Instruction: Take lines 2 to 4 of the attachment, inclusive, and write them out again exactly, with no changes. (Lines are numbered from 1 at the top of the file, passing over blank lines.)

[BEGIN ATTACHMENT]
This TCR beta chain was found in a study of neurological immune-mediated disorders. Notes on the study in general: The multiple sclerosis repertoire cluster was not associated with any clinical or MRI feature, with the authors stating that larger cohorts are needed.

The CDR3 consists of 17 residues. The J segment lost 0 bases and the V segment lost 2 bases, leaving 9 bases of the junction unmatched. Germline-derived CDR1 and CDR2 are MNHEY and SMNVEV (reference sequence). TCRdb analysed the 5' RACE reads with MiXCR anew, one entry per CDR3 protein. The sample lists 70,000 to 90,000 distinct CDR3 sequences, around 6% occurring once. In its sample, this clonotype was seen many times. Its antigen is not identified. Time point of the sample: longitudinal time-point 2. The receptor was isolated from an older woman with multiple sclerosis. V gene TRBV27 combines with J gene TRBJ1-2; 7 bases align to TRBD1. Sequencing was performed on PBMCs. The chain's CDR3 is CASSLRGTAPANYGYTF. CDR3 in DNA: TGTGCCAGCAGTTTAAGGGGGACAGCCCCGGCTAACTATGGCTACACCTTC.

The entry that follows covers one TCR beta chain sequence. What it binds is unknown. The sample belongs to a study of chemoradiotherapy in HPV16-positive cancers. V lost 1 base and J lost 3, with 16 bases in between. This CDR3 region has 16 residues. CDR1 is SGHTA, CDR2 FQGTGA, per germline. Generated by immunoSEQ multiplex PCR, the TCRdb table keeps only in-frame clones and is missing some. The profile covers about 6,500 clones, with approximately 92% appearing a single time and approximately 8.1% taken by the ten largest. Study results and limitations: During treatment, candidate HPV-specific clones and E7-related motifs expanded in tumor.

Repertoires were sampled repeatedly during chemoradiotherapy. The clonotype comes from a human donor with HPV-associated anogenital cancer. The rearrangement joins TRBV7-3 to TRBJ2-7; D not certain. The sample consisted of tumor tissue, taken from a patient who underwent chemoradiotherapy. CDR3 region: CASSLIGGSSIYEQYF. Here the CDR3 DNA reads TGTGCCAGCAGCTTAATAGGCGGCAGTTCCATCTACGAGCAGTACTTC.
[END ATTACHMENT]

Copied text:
The CDR3 consists of 17 residues. The J segment lost 0 bases and the V segment lost 2 bases, leaving 9 bases of the junction unmatched. Germline-derived CDR1 and CDR2 are MNHEY and SMNVEV (reference sequence). TCRdb analysed the 5' RACE reads with MiXCR anew, one entry per CDR3 protein. The sample lists 70,000 to 90,000 distinct CDR3 sequences, around 6% occurring once. In its sample, this clonotype was seen many times. Its antigen is not identified. Time point of the sample: longitudinal time-point 2. The receptor was isolated from an older woman with multiple sclerosis. V gene TRBV27 combines with J gene TRBJ1-2; 7 bases align to TRBD1. Sequencing was performed on PBMCs. The chain's CDR3 is CASSLRGTAPANYGYTF. CDR3 in DNA: TGTGCCAGCAGTTTAAGGGGGACAGCCCCGGCTAACTATGGCTACACCTTC.

The entry that follows covers one TCR beta chain sequence. What it binds is unknown. The sample belongs to a study of chemoradiotherapy in HPV16-positive cancers. V lost 1 base and J lost 3, with 16 bases in between. This CDR3 region has 16 residues. CDR1 is SGHTA, CDR2 FQGTGA, per germline. Generated by immunoSEQ multiplex PCR, the TCRdb table keeps only in-frame clones and is missing some. The profile covers about 6,500 clones, with approximately 92% appearing a single time and approximately 8.1% taken by the ten largest. Study results and limitations: During treatment, candidate HPV-specific clones and E7-related motifs expanded in tumor.

Repertoires were sampled repeatedly during chemoradiotherapy. The clonotype comes from a human donor with HPV-associated anogenital cancer. The rearrangement joins TRBV7-3 to TRBJ2-7; D not certain. The sample consisted of tumor tissue, taken from a patient who underwent chemoradiotherapy. CDR3 region: CASSLIGGSSIYEQYF. Here the CDR3 DNA reads TGTGCCAGCAGCTTAATAGGCGGCAGTTCCATCTACGAGCAGTACTTC.